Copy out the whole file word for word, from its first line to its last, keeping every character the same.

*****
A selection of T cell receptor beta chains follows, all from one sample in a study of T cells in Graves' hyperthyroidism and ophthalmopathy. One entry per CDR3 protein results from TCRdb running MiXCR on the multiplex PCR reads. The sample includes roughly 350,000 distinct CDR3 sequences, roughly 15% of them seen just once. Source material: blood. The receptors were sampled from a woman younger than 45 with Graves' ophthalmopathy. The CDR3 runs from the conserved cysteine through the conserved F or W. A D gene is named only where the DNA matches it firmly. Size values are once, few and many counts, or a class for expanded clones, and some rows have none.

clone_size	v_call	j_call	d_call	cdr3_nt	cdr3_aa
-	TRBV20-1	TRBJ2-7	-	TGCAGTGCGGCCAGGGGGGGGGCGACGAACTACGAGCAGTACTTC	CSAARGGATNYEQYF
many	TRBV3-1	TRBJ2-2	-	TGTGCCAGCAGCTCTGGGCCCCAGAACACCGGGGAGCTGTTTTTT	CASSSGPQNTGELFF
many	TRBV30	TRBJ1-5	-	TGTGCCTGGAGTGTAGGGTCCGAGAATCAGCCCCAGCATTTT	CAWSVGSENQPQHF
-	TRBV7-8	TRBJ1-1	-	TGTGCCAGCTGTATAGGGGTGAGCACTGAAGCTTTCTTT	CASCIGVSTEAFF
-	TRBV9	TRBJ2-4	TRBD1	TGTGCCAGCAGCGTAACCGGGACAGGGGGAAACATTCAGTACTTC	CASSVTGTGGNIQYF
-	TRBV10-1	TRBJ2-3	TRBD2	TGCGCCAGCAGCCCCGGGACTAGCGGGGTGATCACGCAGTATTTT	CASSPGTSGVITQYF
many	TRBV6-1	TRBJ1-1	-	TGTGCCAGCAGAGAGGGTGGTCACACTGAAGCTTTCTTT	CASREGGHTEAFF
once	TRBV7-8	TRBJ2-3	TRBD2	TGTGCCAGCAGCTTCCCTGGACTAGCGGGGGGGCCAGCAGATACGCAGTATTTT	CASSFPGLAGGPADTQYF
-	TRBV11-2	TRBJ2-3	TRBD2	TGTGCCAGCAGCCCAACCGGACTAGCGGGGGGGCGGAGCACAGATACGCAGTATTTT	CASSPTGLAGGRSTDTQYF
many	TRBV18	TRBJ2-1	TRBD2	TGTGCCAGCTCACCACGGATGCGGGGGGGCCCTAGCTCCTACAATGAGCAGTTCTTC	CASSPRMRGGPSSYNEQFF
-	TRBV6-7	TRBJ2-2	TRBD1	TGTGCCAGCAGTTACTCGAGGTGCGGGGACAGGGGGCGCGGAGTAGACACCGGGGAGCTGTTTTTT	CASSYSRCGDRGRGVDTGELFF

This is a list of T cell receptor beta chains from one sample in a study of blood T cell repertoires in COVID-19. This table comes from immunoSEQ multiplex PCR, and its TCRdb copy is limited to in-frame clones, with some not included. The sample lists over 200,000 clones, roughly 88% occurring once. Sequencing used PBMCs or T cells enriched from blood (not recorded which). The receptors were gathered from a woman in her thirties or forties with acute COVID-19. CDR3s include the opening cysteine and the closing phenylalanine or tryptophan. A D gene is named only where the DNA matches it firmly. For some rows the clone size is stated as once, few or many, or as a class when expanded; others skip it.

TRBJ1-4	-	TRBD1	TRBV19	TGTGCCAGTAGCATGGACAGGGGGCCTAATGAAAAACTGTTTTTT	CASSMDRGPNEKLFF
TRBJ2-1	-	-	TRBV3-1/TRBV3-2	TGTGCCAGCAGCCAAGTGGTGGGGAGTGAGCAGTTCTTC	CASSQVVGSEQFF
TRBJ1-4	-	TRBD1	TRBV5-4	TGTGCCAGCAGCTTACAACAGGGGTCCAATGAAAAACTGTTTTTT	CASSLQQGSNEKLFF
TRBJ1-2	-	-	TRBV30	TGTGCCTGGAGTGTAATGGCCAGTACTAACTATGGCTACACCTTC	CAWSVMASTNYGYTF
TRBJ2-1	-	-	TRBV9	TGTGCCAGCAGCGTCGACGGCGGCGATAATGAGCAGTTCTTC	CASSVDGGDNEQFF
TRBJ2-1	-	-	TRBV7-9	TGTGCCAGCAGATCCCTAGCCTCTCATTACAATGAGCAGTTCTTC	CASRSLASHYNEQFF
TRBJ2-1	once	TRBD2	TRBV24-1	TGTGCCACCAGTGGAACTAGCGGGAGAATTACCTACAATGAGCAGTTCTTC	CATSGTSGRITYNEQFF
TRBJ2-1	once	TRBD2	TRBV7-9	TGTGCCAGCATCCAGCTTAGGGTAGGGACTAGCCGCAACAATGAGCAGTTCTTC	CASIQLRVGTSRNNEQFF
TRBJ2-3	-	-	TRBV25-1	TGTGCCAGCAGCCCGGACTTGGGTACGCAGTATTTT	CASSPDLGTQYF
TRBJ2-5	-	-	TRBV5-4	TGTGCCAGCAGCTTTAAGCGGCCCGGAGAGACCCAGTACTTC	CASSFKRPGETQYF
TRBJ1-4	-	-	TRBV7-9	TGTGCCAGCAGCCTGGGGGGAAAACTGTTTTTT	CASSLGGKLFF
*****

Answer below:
A selection of T cell receptor beta chains follows, all from one sample in a study of T cells in Graves' hyperthyroidism and ophthalmopathy. One entry per CDR3 protein results from TCRdb running MiXCR on the multiplex PCR reads. The sample includes roughly 350,000 distinct CDR3 sequences, roughly 15% of them seen just once. Source material: blood. The receptors were sampled from a woman younger than 45 with Graves' ophthalmopathy. The CDR3 runs from the conserved cysteine through the conserved F or W. A D gene is named only where the DNA matches it firmly. Size values are once, few and many counts, or a class for expanded clones, and some rows have none.

clone_size	v_call	j_call	d_call	cdr3_nt	cdr3_aa
-	TRBV20-1	TRBJ2-7	-	TGCAGTGCGGCCAGGGGGGGGGCGACGAACTACGAGCAGTACTTC	CSAARGGATNYEQYF
many	TRBV3-1	TRBJ2-2	-	TGTGCCAGCAGCTCTGGGCCCCAGAACACCGGGGAGCTGTTTTTT	CASSSGPQNTGELFF
many	TRBV30	TRBJ1-5	-	TGTGCCTGGAGTGTAGGGTCCGAGAATCAGCCCCAGCATTTT	CAWSVGSENQPQHF
-	TRBV7-8	TRBJ1-1	-	TGTGCCAGCTGTATAGGGGTGAGCACTGAAGCTTTCTTT	CASCIGVSTEAFF
-	TRBV9	TRBJ2-4	TRBD1	TGTGCCAGCAGCGTAACCGGGACAGGGGGAAACATTCAGTACTTC	CASSVTGTGGNIQYF
-	TRBV10-1	TRBJ2-3	TRBD2	TGCGCCAGCAGCCCCGGGACTAGCGGGGTGATCACGCAGTATTTT	CASSPGTSGVITQYF
many	TRBV6-1	TRBJ1-1	-	TGTGCCAGCAGAGAGGGTGGTCACACTGAAGCTTTCTTT	CASREGGHTEAFF
once	TRBV7-8	TRBJ2-3	TRBD2	TGTGCCAGCAGCTTCCCTGGACTAGCGGGGGGGCCAGCAGATACGCAGTATTTT	CASSFPGLAGGPADTQYF
-	TRBV11-2	TRBJ2-3	TRBD2	TGTGCCAGCAGCCCAACCGGACTAGCGGGGGGGCGGAGCACAGATACGCAGTATTTT	CASSPTGLAGGRSTDTQYF
many	TRBV18	TRBJ2-1	TRBD2	TGTGCCAGCTCACCACGGATGCGGGGGGGCCCTAGCTCCTACAATGAGCAGTTCTTC	CASSPRMRGGPSSYNEQFF
-	TRBV6-7	TRBJ2-2	TRBD1	TGTGCCAGCAGTTACTCGAGGTGCGGGGACAGGGGGCGCGGAGTAGACACCGGGGAGCTGTTTTTT	CASSYSRCGDRGRGVDTGELFF

This is a list of T cell receptor beta chains from one sample in a study of blood T cell repertoires in COVID-19. This table comes from immunoSEQ multiplex PCR, and its TCRdb copy is limited to in-frame clones, with some not included. The sample lists over 200,000 clones, roughly 88% occurring once. Sequencing used PBMCs or T cells enriched from blood (not recorded which). The receptors were gathered from a woman in her thirties or forties with acute COVID-19. CDR3s include the opening cysteine and the closing phenylalanine or tryptophan. A D gene is named only where the DNA matches it firmly. For some rows the clone size is stated as once, few or many, or as a class when expanded; others skip it.

TRBJ1-4	-	TRBD1	TRBV19	TGTGCCAGTAGCATGGACAGGGGGCCTAATGAAAAACTGTTTTTT	CASSMDRGPNEKLFF
TRBJ2-1	-	-	TRBV3-1/TRBV3-2	TGTGCCAGCAGCCAAGTGGTGGGGAGTGAGCAGTTCTTC	CASSQVVGSEQFF
TRBJ1-4	-	TRBD1	TRBV5-4	TGTGCCAGCAGCTTACAACAGGGGTCCAATGAAAAACTGTTTTTT	CASSLQQGSNEKLFF
TRBJ1-2	-	-	TRBV30	TGTGCCTGGAGTGTAATGGCCAGTACTAACTATGGCTACACCTTC	CAWSVMASTNYGYTF
TRBJ2-1	-	-	TRBV9	TGTGCCAGCAGCGTCGACGGCGGCGATAATGAGCAGTTCTTC	CASSVDGGDNEQFF
TRBJ2-1	-	-	TRBV7-9	TGTGCCAGCAGATCCCTAGCCTCTCATTACAATGAGCAGTTCTTC	CASRSLASHYNEQFF
TRBJ2-1	once	TRBD2	TRBV24-1	TGTGCCACCAGTGGAACTAGCGGGAGAATTACCTACAATGAGCAGTTCTTC	CATSGTSGRITYNEQFF
TRBJ2-1	once	TRBD2	TRBV7-9	TGTGCCAGCATCCAGCTTAGGGTAGGGACTAGCCGCAACAATGAGCAGTTCTTC	CASIQLRVGTSRNNEQFF
TRBJ2-3	-	-	TRBV25-1	TGTGCCAGCAGCCCGGACTTGGGTACGCAGTATTTT	CASSPDLGTQYF
TRBJ2-5	-	-	TRBV5-4	TGTGCCAGCAGCTTTAAGCGGCCCGGAGAGACCCAGTACTTC	CASSFKRPGETQYF
TRBJ1-4	-	-	TRBV7-9	TGTGCCAGCAGCCTGGGGGGAAAACTGTTTTTT	CASSLGGKLFF